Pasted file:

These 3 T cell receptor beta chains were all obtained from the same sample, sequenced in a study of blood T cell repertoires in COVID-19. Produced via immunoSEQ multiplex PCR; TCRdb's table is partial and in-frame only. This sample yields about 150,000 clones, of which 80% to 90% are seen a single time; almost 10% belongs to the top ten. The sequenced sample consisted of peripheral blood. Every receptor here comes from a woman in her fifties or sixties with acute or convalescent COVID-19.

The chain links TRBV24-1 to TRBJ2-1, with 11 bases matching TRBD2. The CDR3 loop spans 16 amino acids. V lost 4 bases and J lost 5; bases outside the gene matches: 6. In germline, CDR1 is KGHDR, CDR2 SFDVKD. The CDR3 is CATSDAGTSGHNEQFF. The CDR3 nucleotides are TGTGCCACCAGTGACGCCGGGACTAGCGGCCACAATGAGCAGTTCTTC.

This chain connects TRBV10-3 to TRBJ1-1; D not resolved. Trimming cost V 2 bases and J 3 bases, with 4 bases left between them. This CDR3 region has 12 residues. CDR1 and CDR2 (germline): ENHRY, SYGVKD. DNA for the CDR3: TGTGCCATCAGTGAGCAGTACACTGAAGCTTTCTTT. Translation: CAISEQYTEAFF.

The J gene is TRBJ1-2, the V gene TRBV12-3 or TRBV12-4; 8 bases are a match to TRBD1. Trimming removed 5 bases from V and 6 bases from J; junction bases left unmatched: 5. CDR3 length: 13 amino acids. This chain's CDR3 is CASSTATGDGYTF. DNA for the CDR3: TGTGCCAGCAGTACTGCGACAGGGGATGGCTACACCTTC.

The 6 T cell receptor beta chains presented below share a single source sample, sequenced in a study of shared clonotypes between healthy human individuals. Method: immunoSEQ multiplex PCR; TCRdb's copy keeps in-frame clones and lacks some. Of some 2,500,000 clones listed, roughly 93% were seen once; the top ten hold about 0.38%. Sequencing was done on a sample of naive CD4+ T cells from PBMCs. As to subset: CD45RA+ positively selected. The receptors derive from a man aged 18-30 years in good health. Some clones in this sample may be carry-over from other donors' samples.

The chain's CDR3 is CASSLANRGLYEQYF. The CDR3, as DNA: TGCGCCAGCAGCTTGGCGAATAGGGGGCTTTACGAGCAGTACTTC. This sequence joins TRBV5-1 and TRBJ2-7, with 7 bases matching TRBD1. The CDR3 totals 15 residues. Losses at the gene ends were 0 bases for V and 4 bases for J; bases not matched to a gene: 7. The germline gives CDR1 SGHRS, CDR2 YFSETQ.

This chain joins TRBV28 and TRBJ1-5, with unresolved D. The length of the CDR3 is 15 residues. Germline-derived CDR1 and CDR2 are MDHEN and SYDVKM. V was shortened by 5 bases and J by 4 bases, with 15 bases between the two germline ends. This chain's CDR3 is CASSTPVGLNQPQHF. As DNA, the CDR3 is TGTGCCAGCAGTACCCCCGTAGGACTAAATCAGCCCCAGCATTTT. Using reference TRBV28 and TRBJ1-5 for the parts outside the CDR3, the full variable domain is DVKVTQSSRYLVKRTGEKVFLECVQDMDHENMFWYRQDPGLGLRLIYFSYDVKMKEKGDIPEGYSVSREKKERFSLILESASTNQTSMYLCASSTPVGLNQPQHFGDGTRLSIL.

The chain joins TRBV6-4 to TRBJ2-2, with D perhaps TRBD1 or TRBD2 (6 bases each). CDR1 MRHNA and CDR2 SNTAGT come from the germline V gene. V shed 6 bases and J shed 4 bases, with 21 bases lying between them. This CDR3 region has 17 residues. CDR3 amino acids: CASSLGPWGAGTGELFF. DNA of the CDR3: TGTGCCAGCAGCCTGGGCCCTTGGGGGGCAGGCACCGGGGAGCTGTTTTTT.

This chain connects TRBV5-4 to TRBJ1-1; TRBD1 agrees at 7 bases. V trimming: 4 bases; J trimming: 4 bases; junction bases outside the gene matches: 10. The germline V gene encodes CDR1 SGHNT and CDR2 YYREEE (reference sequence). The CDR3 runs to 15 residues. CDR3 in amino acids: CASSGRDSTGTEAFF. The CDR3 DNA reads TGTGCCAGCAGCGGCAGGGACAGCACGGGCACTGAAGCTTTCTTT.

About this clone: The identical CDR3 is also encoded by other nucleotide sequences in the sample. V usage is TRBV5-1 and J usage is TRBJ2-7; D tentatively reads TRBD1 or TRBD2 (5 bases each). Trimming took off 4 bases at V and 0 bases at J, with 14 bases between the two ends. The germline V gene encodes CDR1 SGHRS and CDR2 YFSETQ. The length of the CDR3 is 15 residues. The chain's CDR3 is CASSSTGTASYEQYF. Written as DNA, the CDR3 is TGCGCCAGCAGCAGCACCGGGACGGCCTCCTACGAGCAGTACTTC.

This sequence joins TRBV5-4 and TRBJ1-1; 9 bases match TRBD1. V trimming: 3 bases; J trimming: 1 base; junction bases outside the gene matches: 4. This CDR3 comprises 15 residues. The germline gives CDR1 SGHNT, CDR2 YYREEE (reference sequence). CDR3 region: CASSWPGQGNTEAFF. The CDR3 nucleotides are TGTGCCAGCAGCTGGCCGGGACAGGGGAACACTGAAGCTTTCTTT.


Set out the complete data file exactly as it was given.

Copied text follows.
These 3 T cell receptor beta chains were all obtained from the same sample, sequenced in a study of blood T cell repertoires in COVID-19. Produced via immunoSEQ multiplex PCR; TCRdb's table is partial and in-frame only. This sample yields about 150,000 clones, of which 80% to 90% are seen a single time; almost 10% belongs to the top ten. The sequenced sample consisted of peripheral blood. Every receptor here comes from a woman in her fifties or sixties with acute or convalescent COVID-19.

The chain links TRBV24-1 to TRBJ2-1, with 11 bases matching TRBD2. The CDR3 loop spans 16 amino acids. V lost 4 bases and J lost 5; bases outside the gene matches: 6. In germline, CDR1 is KGHDR, CDR2 SFDVKD. The CDR3 is CATSDAGTSGHNEQFF. The CDR3 nucleotides are TGTGCCACCAGTGACGCCGGGACTAGCGGCCACAATGAGCAGTTCTTC.

This chain connects TRBV10-3 to TRBJ1-1; D not resolved. Trimming cost V 2 bases and J 3 bases, with 4 bases left between them. This CDR3 region has 12 residues. CDR1 and CDR2 (germline): ENHRY, SYGVKD. DNA for the CDR3: TGTGCCATCAGTGAGCAGTACACTGAAGCTTTCTTT. Translation: CAISEQYTEAFF.

The J gene is TRBJ1-2, the V gene TRBV12-3 or TRBV12-4; 8 bases are a match to TRBD1. Trimming removed 5 bases from V and 6 bases from J; junction bases left unmatched: 5. CDR3 length: 13 amino acids. This chain's CDR3 is CASSTATGDGYTF. DNA for the CDR3: TGTGCCAGCAGTACTGCGACAGGGGATGGCTACACCTTC.

The 6 T cell receptor beta chains presented below share a single source sample, sequenced in a study of shared clonotypes between healthy human individuals. Method: immunoSEQ multiplex PCR; TCRdb's copy keeps in-frame clones and lacks some. Of some 2,500,000 clones listed, roughly 93% were seen once; the top ten hold about 0.38%. Sequencing was done on a sample of naive CD4+ T cells from PBMCs. As to subset: CD45RA+ positively selected. The receptors derive from a man aged 18-30 years in good health. Some clones in this sample may be carry-over from other donors' samples.

The chain's CDR3 is CASSLANRGLYEQYF. The CDR3, as DNA: TGCGCCAGCAGCTTGGCGAATAGGGGGCTTTACGAGCAGTACTTC. This sequence joins TRBV5-1 and TRBJ2-7, with 7 bases matching TRBD1. The CDR3 totals 15 residues. Losses at the gene ends were 0 bases for V and 4 bases for J; bases not matched to a gene: 7. The germline gives CDR1 SGHRS, CDR2 YFSETQ.

This chain joins TRBV28 and TRBJ1-5, with unresolved D. The length of the CDR3 is 15 residues. Germline-derived CDR1 and CDR2 are MDHEN and SYDVKM. V was shortened by 5 bases and J by 4 bases, with 15 bases between the two germline ends. This chain's CDR3 is CASSTPVGLNQPQHF. As DNA, the CDR3 is TGTGCCAGCAGTACCCCCGTAGGACTAAATCAGCCCCAGCATTTT. Using reference TRBV28 and TRBJ1-5 for the parts outside the CDR3, the full variable domain is DVKVTQSSRYLVKRTGEKVFLECVQDMDHENMFWYRQDPGLGLRLIYFSYDVKMKEKGDIPEGYSVSREKKERFSLILESASTNQTSMYLCASSTPVGLNQPQHFGDGTRLSIL.

The chain joins TRBV6-4 to TRBJ2-2, with D perhaps TRBD1 or TRBD2 (6 bases each). CDR1 MRHNA and CDR2 SNTAGT come from the germline V gene. V shed 6 bases and J shed 4 bases, with 21 bases lying between them. This CDR3 region has 17 residues. CDR3 amino acids: CASSLGPWGAGTGELFF. DNA of the CDR3: TGTGCCAGCAGCCTGGGCCCTTGGGGGGCAGGCACCGGGGAGCTGTTTTTT.

This chain connects TRBV5-4 to TRBJ1-1; TRBD1 agrees at 7 bases. V trimming: 4 bases; J trimming: 4 bases; junction bases outside the gene matches: 10. The germline V gene encodes CDR1 SGHNT and CDR2 YYREEE (reference sequence). The CDR3 runs to 15 residues. CDR3 in amino acids: CASSGRDSTGTEAFF. The CDR3 DNA reads TGTGCCAGCAGCGGCAGGGACAGCACGGGCACTGAAGCTTTCTTT.

About this clone: The identical CDR3 is also encoded by other nucleotide sequences in the sample. V usage is TRBV5-1 and J usage is TRBJ2-7; D tentatively reads TRBD1 or TRBD2 (5 bases each). Trimming took off 4 bases at V and 0 bases at J, with 14 bases between the two ends. The germline V gene encodes CDR1 SGHRS and CDR2 YFSETQ. The length of the CDR3 is 15 residues. The chain's CDR3 is CASSSTGTASYEQYF. Written as DNA, the CDR3 is TGCGCCAGCAGCAGCACCGGGACGGCCTCCTACGAGCAGTACTTC.

This sequence joins TRBV5-4 and TRBJ1-1; 9 bases match TRBD1. V trimming: 3 bases; J trimming: 1 base; junction bases outside the gene matches: 4. This CDR3 comprises 15 residues. The germline gives CDR1 SGHNT, CDR2 YYREEE (reference sequence). CDR3 region: CASSWPGQGNTEAFF. The CDR3 nucleotides are TGTGCCAGCAGCTGGCCGGGACAGGGGAACACTGAAGCTTTCTTT.